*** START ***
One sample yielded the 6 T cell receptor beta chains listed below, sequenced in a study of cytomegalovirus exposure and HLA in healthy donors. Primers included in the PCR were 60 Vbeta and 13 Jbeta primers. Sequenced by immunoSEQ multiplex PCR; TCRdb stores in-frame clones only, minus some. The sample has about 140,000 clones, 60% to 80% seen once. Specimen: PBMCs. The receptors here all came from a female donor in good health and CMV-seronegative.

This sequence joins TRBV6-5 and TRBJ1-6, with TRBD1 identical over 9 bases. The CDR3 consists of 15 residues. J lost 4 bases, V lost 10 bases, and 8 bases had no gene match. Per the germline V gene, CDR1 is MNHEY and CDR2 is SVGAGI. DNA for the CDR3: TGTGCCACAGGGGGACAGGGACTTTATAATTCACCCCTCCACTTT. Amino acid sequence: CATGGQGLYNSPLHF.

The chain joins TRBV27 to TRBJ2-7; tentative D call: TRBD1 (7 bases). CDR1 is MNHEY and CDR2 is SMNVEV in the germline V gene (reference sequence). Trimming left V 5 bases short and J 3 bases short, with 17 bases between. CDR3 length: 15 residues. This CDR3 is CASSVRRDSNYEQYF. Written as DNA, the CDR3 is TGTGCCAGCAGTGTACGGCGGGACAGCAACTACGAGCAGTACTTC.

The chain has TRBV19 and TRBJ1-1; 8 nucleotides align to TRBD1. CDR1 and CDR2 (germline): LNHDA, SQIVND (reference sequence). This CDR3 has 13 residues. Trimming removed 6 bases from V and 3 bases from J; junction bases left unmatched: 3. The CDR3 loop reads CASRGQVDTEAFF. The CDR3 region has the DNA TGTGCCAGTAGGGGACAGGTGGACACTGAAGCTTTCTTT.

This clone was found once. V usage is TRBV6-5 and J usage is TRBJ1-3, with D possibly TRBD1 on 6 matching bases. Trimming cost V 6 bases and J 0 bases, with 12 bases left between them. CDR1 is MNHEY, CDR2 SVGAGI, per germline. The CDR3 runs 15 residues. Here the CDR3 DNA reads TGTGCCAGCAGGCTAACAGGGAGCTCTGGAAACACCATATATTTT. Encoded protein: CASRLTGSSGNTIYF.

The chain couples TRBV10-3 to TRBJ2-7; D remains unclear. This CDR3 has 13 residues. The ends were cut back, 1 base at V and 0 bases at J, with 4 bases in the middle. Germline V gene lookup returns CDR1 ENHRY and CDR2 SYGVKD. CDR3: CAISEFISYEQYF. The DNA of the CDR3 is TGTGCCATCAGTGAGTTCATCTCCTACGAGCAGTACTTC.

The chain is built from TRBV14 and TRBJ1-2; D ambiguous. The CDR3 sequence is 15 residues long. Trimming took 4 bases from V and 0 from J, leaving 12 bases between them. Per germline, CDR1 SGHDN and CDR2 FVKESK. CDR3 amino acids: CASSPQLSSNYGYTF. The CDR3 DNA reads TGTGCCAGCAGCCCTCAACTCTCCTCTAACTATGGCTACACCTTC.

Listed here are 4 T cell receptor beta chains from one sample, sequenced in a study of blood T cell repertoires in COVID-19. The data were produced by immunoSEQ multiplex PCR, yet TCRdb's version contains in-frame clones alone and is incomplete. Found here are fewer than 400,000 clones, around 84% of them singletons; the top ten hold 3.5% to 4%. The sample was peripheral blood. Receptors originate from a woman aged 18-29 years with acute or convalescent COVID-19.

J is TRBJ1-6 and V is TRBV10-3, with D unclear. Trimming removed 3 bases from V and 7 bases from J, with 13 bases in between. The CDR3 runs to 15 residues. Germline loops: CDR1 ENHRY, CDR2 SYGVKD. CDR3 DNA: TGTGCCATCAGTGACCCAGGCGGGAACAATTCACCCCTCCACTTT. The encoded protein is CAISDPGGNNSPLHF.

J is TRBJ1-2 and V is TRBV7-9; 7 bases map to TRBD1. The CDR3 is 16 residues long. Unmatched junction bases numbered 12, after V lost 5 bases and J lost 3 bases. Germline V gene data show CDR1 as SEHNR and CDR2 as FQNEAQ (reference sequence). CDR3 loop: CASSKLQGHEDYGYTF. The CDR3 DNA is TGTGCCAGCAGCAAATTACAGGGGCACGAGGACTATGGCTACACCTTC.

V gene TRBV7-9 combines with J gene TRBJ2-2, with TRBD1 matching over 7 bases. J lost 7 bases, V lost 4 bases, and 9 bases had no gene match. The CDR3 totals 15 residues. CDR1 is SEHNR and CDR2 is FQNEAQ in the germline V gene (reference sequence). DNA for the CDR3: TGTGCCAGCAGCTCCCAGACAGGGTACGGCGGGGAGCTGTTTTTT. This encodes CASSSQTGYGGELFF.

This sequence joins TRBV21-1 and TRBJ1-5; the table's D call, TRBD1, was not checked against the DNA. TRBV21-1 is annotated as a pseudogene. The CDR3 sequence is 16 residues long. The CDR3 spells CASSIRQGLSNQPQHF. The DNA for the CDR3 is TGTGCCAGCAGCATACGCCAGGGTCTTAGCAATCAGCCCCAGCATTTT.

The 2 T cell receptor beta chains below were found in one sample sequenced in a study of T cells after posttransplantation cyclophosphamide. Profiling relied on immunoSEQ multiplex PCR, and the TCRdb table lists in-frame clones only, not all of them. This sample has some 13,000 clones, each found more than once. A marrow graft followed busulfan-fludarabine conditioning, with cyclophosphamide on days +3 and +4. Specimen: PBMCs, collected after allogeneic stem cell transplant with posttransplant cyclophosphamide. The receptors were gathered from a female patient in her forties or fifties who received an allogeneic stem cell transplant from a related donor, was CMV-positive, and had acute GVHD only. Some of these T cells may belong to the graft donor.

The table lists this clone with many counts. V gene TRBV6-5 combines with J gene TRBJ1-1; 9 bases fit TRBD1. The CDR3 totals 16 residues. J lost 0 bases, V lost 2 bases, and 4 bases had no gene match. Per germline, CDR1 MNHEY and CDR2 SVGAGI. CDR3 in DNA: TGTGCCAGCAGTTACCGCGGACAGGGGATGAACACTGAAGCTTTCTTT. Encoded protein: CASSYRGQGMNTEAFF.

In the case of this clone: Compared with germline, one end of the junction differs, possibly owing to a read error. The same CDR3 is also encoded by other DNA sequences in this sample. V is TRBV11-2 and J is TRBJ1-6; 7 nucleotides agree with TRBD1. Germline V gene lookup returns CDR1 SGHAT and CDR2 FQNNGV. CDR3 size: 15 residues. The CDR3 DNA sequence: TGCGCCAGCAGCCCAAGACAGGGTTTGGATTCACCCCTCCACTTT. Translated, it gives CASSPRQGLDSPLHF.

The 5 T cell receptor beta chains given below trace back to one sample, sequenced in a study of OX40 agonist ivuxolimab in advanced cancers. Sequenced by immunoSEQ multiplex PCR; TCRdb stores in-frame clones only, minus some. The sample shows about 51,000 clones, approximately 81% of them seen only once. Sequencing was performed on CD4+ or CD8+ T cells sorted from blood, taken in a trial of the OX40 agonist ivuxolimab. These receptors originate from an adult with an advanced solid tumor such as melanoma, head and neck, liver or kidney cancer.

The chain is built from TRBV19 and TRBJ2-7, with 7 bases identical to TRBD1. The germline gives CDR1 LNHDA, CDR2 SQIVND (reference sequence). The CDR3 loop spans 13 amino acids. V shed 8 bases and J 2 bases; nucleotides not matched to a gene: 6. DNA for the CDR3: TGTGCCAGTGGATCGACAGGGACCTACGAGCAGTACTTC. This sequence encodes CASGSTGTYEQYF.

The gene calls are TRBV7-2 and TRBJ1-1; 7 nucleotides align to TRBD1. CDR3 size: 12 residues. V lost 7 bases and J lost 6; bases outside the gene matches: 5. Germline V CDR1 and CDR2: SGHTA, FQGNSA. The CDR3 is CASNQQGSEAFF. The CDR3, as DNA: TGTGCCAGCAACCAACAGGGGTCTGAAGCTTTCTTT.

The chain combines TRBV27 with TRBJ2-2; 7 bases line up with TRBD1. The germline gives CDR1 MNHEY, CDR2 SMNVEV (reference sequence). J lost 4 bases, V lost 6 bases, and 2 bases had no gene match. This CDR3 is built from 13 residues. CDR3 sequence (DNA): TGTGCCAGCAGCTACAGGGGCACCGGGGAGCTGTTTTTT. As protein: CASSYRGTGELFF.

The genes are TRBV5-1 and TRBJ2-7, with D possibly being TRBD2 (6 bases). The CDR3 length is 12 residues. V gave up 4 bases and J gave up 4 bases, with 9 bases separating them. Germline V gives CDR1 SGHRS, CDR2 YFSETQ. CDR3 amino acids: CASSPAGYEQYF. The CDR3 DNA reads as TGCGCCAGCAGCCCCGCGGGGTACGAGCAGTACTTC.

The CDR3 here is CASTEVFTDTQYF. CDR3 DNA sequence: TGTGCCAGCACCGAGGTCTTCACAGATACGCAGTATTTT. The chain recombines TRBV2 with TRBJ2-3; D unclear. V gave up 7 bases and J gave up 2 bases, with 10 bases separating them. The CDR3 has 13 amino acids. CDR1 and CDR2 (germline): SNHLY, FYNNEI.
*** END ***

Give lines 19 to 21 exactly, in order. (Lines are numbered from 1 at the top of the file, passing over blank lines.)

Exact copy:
The chain combines TRBV27 with TRBJ2-2; 7 bases line up with TRBD1. The germline gives CDR1 MNHEY, CDR2 SMNVEV (reference sequence). J lost 4 bases, V lost 6 bases, and 2 bases had no gene match. This CDR3 is built from 13 residues. CDR3 sequence (DNA): TGTGCCAGCAGCTACAGGGGCACCGGGGAGCTGTTTTTT. As protein: CASSYRGTGELFF.

The genes are TRBV5-1 and TRBJ2-7, with D possibly being TRBD2 (6 bases). The CDR3 length is 12 residues. V gave up 4 bases and J gave up 4 bases, with 9 bases separating them. Germline V gives CDR1 SGHRS, CDR2 YFSETQ. CDR3 amino acids: CASSPAGYEQYF. The CDR3 DNA reads as TGCGCCAGCAGCCCCGCGGGGTACGAGCAGTACTTC.

The CDR3 here is CASTEVFTDTQYF. CDR3 DNA sequence: TGTGCCAGCACCGAGGTCTTCACAGATACGCAGTATTTT. The chain recombines TRBV2 with TRBJ2-3; D unclear. V gave up 7 bases and J gave up 2 bases, with 10 bases separating them. The CDR3 has 13 amino acids. CDR1 and CDR2 (germline): SNHLY, FYNNEI.